"It feels good for them to be able to appreciate it, and it feels bad for them not to be able to afford it and have it in their home and enjoy," he said.
He has signs all over his Oak Cliff gallery detailing payment options. Layaway is on the list, and lots of people take advantage of it.
Padilla said business is great.
"A lot of people are almost relieved," Padilla said. "They're thinking, 'Oh my God, I can actually afford this.'"
Padilla said anyone who appreciates art should be able to have it at home. His layaway plan requires 25 percent down, with the balance paid over three months.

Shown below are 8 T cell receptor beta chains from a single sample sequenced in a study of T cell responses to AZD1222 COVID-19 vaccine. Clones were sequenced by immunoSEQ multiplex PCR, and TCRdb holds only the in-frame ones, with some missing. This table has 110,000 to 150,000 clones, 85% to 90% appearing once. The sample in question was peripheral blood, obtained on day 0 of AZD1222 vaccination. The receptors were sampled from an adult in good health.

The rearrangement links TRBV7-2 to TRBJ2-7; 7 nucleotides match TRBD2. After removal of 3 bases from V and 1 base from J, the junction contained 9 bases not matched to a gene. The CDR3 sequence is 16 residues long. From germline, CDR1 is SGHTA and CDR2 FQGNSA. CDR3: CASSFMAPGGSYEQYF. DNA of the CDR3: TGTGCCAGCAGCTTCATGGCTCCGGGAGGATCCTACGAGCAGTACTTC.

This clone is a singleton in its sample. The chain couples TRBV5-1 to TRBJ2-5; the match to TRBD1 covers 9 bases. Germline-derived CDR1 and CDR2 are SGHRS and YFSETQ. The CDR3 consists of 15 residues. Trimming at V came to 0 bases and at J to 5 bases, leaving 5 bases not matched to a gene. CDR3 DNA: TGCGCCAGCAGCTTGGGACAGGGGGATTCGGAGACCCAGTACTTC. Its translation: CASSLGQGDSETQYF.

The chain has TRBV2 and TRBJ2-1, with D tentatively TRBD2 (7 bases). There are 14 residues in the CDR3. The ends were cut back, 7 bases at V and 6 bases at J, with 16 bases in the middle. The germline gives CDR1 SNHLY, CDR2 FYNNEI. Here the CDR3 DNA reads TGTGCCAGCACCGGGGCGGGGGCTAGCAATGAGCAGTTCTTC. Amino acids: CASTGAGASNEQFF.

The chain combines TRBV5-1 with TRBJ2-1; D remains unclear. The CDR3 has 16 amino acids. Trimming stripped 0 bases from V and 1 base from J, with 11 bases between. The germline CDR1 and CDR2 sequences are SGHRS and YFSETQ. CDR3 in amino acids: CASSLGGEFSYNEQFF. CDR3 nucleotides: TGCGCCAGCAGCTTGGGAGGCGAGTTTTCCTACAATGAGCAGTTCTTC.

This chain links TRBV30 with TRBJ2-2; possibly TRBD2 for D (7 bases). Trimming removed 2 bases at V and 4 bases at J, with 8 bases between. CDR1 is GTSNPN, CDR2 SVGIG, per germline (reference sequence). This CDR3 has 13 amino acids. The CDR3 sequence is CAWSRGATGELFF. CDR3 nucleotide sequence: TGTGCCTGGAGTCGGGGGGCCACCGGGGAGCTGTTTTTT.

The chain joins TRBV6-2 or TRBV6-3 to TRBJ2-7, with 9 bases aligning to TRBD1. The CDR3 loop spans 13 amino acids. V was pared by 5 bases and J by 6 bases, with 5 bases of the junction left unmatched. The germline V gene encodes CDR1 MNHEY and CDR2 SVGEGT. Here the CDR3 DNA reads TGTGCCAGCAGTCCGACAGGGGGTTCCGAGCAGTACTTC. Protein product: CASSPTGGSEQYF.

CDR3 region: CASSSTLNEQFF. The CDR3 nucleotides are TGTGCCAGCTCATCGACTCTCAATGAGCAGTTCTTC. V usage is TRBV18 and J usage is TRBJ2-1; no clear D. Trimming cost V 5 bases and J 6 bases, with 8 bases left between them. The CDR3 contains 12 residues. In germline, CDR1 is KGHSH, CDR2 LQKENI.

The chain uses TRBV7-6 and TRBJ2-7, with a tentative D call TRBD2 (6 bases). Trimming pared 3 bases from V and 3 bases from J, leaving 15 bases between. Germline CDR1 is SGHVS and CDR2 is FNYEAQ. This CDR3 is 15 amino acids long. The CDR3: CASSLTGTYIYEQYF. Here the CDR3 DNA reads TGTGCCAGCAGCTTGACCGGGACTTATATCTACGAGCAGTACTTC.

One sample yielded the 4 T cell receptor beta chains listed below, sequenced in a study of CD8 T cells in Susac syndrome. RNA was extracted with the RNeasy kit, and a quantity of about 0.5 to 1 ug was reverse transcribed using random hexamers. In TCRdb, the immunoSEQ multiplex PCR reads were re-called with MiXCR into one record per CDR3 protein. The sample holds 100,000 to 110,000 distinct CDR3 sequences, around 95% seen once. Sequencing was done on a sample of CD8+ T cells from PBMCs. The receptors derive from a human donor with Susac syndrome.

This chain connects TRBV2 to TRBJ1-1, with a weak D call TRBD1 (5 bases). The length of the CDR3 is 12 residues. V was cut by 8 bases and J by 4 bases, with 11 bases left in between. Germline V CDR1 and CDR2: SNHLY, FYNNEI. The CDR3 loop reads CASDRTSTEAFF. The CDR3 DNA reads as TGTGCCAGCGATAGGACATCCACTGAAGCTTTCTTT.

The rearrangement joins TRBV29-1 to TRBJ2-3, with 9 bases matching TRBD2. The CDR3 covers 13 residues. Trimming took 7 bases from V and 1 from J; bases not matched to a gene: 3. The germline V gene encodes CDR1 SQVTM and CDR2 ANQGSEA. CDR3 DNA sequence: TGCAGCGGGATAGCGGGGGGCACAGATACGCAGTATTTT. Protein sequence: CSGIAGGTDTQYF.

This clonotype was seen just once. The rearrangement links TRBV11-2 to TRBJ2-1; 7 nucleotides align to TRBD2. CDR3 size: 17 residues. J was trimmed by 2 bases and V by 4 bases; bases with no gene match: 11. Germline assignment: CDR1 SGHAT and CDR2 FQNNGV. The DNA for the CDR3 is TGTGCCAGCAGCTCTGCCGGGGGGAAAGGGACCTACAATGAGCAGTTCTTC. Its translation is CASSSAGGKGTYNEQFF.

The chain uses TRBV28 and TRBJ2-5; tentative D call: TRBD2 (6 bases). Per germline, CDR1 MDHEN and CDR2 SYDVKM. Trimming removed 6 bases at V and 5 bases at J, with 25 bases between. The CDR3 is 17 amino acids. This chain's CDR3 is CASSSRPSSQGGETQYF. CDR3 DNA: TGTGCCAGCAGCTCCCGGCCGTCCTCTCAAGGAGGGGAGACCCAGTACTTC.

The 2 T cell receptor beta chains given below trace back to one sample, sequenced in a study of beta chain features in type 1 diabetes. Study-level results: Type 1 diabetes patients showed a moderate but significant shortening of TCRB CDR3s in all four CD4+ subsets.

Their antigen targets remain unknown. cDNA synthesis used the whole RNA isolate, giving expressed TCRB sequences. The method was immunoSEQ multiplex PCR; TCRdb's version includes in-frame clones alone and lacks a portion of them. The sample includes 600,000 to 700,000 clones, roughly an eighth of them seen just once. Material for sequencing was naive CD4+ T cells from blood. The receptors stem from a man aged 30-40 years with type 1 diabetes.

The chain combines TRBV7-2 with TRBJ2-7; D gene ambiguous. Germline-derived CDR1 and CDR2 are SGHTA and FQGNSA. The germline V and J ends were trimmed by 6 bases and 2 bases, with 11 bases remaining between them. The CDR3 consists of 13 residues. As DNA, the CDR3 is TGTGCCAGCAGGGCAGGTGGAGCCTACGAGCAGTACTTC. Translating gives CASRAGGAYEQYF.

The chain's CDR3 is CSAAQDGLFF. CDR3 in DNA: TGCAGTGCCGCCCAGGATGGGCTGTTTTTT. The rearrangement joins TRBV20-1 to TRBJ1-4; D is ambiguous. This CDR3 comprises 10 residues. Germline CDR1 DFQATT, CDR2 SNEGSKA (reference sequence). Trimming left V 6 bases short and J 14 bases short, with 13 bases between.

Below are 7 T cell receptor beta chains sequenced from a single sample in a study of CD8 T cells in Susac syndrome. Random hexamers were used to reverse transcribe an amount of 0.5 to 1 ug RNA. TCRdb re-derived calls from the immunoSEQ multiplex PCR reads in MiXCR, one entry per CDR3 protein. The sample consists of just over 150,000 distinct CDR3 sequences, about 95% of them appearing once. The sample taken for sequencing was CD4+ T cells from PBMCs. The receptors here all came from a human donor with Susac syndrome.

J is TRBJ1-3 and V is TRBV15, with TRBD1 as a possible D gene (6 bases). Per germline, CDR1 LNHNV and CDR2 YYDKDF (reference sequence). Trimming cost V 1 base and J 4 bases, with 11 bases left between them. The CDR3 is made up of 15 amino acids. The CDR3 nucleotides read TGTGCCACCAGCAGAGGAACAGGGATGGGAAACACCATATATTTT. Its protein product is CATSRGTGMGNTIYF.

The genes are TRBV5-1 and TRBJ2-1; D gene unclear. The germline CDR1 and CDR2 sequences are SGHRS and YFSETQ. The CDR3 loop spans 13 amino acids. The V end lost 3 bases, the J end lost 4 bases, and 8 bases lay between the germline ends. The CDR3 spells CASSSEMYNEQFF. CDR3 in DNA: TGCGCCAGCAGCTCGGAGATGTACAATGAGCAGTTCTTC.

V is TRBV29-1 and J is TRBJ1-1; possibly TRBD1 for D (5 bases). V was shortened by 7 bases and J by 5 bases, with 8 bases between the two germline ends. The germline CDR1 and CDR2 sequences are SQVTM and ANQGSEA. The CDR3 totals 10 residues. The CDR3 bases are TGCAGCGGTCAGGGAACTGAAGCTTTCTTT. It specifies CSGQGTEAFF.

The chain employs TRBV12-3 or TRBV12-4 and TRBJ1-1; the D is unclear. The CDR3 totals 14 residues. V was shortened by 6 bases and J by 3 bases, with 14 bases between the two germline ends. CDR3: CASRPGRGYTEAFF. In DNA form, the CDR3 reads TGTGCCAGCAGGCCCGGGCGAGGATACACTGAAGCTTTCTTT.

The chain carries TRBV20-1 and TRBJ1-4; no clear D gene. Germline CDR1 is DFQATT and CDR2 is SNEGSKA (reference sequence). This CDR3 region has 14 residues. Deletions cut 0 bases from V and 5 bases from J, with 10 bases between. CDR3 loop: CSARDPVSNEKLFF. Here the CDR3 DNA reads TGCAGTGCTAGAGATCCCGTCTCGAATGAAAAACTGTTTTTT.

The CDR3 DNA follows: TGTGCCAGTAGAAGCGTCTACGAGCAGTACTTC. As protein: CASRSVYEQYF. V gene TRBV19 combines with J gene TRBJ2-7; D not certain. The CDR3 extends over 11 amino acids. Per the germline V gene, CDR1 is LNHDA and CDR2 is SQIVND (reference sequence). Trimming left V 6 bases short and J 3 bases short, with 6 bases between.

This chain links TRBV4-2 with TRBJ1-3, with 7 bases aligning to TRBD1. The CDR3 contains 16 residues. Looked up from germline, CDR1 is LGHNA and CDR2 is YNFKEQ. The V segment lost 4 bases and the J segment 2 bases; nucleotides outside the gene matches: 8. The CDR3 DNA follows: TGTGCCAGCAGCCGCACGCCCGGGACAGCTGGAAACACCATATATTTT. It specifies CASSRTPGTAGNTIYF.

"Mere mortals can afford artwork this way," director Karen Fedri said.
She said it's rewarding for both the gallery and the artist when more people can feed their passion for the arts.
At Thornwood, they work negotiate with each client to determine what they can afford to pay each month. There is no interest -- something people are usually surprised to hear.
"And really, there is no catch," Fedri said.
Some of her clients include the very wealthy, but they are also people with average salaries, such as teachers and a fireman.
"Some people need the layaway because of financial reasons," Fedri said. "They don't have that chunk of money up front."